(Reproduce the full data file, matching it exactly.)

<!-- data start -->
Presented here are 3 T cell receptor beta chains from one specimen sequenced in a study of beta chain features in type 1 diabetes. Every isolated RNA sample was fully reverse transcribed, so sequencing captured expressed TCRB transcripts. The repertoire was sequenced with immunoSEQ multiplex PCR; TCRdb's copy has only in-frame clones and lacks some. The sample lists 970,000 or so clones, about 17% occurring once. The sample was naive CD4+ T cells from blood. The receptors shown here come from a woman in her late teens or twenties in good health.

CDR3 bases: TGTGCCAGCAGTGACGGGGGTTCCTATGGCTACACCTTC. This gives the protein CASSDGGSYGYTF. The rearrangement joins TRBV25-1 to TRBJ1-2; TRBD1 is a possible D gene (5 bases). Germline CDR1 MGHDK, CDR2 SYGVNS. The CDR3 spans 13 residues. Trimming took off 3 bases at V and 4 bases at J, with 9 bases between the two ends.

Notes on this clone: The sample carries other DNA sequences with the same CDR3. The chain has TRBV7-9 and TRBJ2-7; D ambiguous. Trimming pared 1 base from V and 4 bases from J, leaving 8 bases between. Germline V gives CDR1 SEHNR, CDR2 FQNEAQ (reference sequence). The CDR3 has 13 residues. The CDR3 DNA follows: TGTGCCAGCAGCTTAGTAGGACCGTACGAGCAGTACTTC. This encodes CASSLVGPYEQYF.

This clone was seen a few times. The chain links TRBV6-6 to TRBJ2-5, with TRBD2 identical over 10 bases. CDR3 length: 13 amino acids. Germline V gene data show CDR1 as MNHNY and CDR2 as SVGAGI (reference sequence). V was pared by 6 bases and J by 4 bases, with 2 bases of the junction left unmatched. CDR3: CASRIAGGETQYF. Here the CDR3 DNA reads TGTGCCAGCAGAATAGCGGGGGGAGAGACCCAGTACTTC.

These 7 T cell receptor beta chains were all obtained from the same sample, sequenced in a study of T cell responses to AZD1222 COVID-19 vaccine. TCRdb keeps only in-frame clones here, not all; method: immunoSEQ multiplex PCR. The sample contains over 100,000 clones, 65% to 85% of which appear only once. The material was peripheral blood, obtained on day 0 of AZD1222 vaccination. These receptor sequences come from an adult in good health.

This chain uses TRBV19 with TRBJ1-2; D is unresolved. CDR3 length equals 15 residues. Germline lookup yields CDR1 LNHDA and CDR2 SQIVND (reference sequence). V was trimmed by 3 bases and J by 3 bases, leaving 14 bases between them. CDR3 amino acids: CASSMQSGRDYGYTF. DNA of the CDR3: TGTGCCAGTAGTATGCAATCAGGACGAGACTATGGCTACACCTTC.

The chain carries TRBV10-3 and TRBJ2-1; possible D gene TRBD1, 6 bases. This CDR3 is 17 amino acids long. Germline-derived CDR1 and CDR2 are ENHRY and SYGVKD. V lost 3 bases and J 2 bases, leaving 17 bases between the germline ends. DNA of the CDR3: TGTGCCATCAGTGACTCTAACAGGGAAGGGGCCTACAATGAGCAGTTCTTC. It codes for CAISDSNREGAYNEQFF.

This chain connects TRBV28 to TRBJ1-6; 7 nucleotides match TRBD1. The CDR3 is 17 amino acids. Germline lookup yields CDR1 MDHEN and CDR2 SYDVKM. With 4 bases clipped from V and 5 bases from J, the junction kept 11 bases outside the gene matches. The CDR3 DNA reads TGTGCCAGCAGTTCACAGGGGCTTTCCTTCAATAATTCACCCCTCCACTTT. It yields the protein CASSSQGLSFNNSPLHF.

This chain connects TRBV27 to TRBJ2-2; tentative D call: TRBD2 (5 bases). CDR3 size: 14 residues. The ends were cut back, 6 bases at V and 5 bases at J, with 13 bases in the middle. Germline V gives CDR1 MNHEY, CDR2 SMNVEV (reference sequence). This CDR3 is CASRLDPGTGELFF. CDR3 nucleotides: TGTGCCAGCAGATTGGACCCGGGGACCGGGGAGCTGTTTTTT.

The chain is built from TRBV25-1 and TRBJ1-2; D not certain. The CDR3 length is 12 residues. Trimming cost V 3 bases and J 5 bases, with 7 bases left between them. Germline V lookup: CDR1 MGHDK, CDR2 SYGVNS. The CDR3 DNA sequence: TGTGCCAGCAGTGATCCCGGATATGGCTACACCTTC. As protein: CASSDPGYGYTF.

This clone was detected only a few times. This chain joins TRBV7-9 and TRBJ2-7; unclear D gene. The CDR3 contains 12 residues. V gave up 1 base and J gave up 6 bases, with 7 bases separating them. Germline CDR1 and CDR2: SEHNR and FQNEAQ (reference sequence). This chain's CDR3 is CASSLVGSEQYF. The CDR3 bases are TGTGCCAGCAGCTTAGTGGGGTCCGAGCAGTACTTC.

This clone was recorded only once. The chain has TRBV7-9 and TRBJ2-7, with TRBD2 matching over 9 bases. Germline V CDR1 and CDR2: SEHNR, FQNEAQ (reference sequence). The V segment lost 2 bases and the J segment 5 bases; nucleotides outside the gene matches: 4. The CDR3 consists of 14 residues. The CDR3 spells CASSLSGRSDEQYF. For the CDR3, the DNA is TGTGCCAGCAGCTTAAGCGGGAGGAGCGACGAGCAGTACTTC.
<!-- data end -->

Presented here are 3 T cell receptor beta chains from one specimen sequenced in a study of beta chain features in type 1 diabetes. Every isolated RNA sample was fully reverse transcribed, so sequencing captured expressed TCRB transcripts. The repertoire was sequenced with immunoSEQ multiplex PCR; TCRdb's copy has only in-frame clones and lacks some. The sample lists 970,000 or so clones, about 17% occurring once. The sample was naive CD4+ T cells from blood. The receptors shown here come from a woman in her late teens or twenties in good health.

CDR3 bases: TGTGCCAGCAGTGACGGGGGTTCCTATGGCTACACCTTC. This gives the protein CASSDGGSYGYTF. The rearrangement joins TRBV25-1 to TRBJ1-2; TRBD1 is a possible D gene (5 bases). Germline CDR1 MGHDK, CDR2 SYGVNS. The CDR3 spans 13 residues. Trimming took off 3 bases at V and 4 bases at J, with 9 bases between the two ends.

Notes on this clone: The sample carries other DNA sequences with the same CDR3. The chain has TRBV7-9 and TRBJ2-7; D ambiguous. Trimming pared 1 base from V and 4 bases from J, leaving 8 bases between. Germline V gives CDR1 SEHNR, CDR2 FQNEAQ (reference sequence). The CDR3 has 13 residues. The CDR3 DNA follows: TGTGCCAGCAGCTTAGTAGGACCGTACGAGCAGTACTTC. This encodes CASSLVGPYEQYF.

This clone was seen a few times. The chain links TRBV6-6 to TRBJ2-5, with TRBD2 identical over 10 bases. CDR3 length: 13 amino acids. Germline V gene data show CDR1 as MNHNY and CDR2 as SVGAGI (reference sequence). V was pared by 6 bases and J by 4 bases, with 2 bases of the junction left unmatched. CDR3: CASRIAGGETQYF. Here the CDR3 DNA reads TGTGCCAGCAGAATAGCGGGGGGAGAGACCCAGTACTTC.

These 7 T cell receptor beta chains were all obtained from the same sample, sequenced in a study of T cell responses to AZD1222 COVID-19 vaccine. TCRdb keeps only in-frame clones here, not all; method: immunoSEQ multiplex PCR. The sample contains over 100,000 clones, 65% to 85% of which appear only once. The material was peripheral blood, obtained on day 0 of AZD1222 vaccination. These receptor sequences come from an adult in good health.

This chain uses TRBV19 with TRBJ1-2; D is unresolved. CDR3 length equals 15 residues. Germline lookup yields CDR1 LNHDA and CDR2 SQIVND (reference sequence). V was trimmed by 3 bases and J by 3 bases, leaving 14 bases between them. CDR3 amino acids: CASSMQSGRDYGYTF. DNA of the CDR3: TGTGCCAGTAGTATGCAATCAGGACGAGACTATGGCTACACCTTC.

The chain carries TRBV10-3 and TRBJ2-1; possible D gene TRBD1, 6 bases. This CDR3 is 17 amino acids long. Germline-derived CDR1 and CDR2 are ENHRY and SYGVKD. V lost 3 bases and J 2 bases, leaving 17 bases between the germline ends. DNA of the CDR3: TGTGCCATCAGTGACTCTAACAGGGAAGGGGCCTACAATGAGCAGTTCTTC. It codes for CAISDSNREGAYNEQFF.

This chain connects TRBV28 to TRBJ1-6; 7 nucleotides match TRBD1. The CDR3 is 17 amino acids. Germline lookup yields CDR1 MDHEN and CDR2 SYDVKM. With 4 bases clipped from V and 5 bases from J, the junction kept 11 bases outside the gene matches. The CDR3 DNA reads TGTGCCAGCAGTTCACAGGGGCTTTCCTTCAATAATTCACCCCTCCACTTT. It yields the protein CASSSQGLSFNNSPLHF.

This chain connects TRBV27 to TRBJ2-2; tentative D call: TRBD2 (5 bases). CDR3 size: 14 residues. The ends were cut back, 6 bases at V and 5 bases at J, with 13 bases in the middle. Germline V gives CDR1 MNHEY, CDR2 SMNVEV (reference sequence). This CDR3 is CASRLDPGTGELFF. CDR3 nucleotides: TGTGCCAGCAGATTGGACCCGGGGACCGGGGAGCTGTTTTTT.

The chain is built from TRBV25-1 and TRBJ1-2; D not certain. The CDR3 length is 12 residues. Trimming cost V 3 bases and J 5 bases, with 7 bases left between them. Germline V lookup: CDR1 MGHDK, CDR2 SYGVNS. The CDR3 DNA sequence: TGTGCCAGCAGTGATCCCGGATATGGCTACACCTTC. As protein: CASSDPGYGYTF.

This clone was detected only a few times. This chain joins TRBV7-9 and TRBJ2-7; unclear D gene. The CDR3 contains 12 residues. V gave up 1 base and J gave up 6 bases, with 7 bases separating them. Germline CDR1 and CDR2: SEHNR and FQNEAQ (reference sequence). This chain's CDR3 is CASSLVGSEQYF. The CDR3 bases are TGTGCCAGCAGCTTAGTGGGGTCCGAGCAGTACTTC.

This clone was recorded only once. The chain has TRBV7-9 and TRBJ2-7, with TRBD2 matching over 9 bases. Germline V CDR1 and CDR2: SEHNR, FQNEAQ (reference sequence). The V segment lost 2 bases and the J segment 5 bases; nucleotides outside the gene matches: 4. The CDR3 consists of 14 residues. The CDR3 spells CASSLSGRSDEQYF. For the CDR3, the DNA is TGTGCCAGCAGCTTAAGCGGGAGGAGCGACGAGCAGTACTTC.